MFA Thesis Exhibitions: Part II
The Department of Art at the University of California, Irvine presents the solo exhibitions of Kelly Donahey, Jason Gowans, and Reinhart Selvik. This is the second round of 2017 MFA thesis exhibitions.
Kelly Donahey — University Art Gallery
Stirring Battle Scenes. U.S. troops and “Indians” take part, including the famous generals and chiefs engaged in the Battle of Greasy Grass. Exhume gold in the Black Hills of North Dakota. Historical! Educational! Of more than ordinary interest to the public. Living Picturesque reproductions combined for an Effective Illustration of Wild Western Life. Projections! Sound! See Comanche, the horse discovered with more than a dozen wounds in its hide. The sole survivor of Custer’s army. Witness the scalpings of Buffalo Bill’s Wild West Show. Marvel at Sitting Bull’s trained horse as it dances to the gunshots that killed him.
Jason Gowans — Contemporary Arts Center Gallery (Front)
Gowans’s most recent body of work is based on a series of visits to the White Sands Missile Range in New Mexico. Consisting of mural-sized photographic prints constructed from 3D modeling software as well as sculptural and text works, WSMR continues Gowans’s investigation into the history and evolution of photographic imaging and technology, focusing on how images continually shape and define our interactions with the world both consciously and subconsciously.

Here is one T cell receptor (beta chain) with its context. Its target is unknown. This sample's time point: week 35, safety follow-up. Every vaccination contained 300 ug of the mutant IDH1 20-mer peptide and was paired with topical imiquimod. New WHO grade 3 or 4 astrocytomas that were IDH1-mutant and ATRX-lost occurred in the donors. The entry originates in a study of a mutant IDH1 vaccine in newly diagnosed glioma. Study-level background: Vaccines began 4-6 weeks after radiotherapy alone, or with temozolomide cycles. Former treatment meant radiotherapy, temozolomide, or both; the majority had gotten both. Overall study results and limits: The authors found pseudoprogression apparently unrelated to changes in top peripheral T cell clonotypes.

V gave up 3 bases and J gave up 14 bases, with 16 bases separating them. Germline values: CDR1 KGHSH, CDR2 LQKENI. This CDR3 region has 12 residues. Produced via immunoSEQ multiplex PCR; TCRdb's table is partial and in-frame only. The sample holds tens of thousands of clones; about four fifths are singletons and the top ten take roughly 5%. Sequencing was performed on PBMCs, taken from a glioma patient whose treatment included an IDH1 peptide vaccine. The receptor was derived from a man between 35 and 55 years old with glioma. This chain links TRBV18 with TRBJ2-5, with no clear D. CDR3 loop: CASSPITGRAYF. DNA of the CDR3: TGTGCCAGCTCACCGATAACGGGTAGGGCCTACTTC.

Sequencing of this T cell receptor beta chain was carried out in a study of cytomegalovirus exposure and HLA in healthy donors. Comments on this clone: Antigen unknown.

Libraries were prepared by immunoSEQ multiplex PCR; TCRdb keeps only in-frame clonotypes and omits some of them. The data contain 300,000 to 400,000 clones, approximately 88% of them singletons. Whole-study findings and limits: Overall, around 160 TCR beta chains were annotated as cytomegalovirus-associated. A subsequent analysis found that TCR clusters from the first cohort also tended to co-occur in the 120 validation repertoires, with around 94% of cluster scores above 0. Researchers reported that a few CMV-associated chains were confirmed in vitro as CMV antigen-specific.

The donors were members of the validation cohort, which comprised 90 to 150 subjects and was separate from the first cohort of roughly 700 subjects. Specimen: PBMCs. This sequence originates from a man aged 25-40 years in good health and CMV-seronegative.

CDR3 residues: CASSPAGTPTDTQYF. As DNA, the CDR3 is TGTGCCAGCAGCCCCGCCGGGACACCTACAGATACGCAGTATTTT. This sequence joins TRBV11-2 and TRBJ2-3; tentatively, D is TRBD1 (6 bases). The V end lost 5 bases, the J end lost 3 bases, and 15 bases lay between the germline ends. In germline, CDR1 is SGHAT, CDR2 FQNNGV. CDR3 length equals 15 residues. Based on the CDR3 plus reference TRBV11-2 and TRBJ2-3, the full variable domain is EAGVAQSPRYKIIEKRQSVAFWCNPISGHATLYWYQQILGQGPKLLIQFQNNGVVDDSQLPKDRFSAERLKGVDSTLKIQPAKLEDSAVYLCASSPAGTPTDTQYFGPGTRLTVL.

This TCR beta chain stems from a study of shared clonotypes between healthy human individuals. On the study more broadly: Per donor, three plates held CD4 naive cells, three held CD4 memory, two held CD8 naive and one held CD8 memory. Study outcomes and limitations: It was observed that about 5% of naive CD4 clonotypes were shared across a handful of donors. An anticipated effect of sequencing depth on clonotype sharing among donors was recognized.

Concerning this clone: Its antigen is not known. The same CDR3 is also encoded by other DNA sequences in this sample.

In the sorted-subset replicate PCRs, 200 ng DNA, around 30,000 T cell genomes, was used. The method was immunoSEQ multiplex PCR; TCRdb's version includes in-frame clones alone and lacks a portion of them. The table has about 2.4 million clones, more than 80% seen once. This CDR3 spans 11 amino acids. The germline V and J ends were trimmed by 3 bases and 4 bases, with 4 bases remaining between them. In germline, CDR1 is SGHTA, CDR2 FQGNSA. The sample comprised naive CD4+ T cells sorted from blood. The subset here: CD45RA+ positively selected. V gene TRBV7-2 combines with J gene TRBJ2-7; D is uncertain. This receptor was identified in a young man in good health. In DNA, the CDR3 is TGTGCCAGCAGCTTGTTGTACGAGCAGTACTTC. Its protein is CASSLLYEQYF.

Reinhart Selvik — Contemporary Arts Center Gallery (Back)
On view in the back of the CAC Gallery, Reinhart Selvik presents Residue, a sculptural installation which threads through geography, time, and the traces of experience embedded in the architecture of Los Angeles. It is an exploration of the home, the neighborhood, and the city within the subject. Two large scale molds of city street corners bracket a two block expanse along South Street in North Long Beach–stratifying the pedestrian vestiges of the street’s history, and the paths that have been traversed. Selvik navigates through different kinds of memory: physical and mental, by exploring materializations of information that are coded into physical space.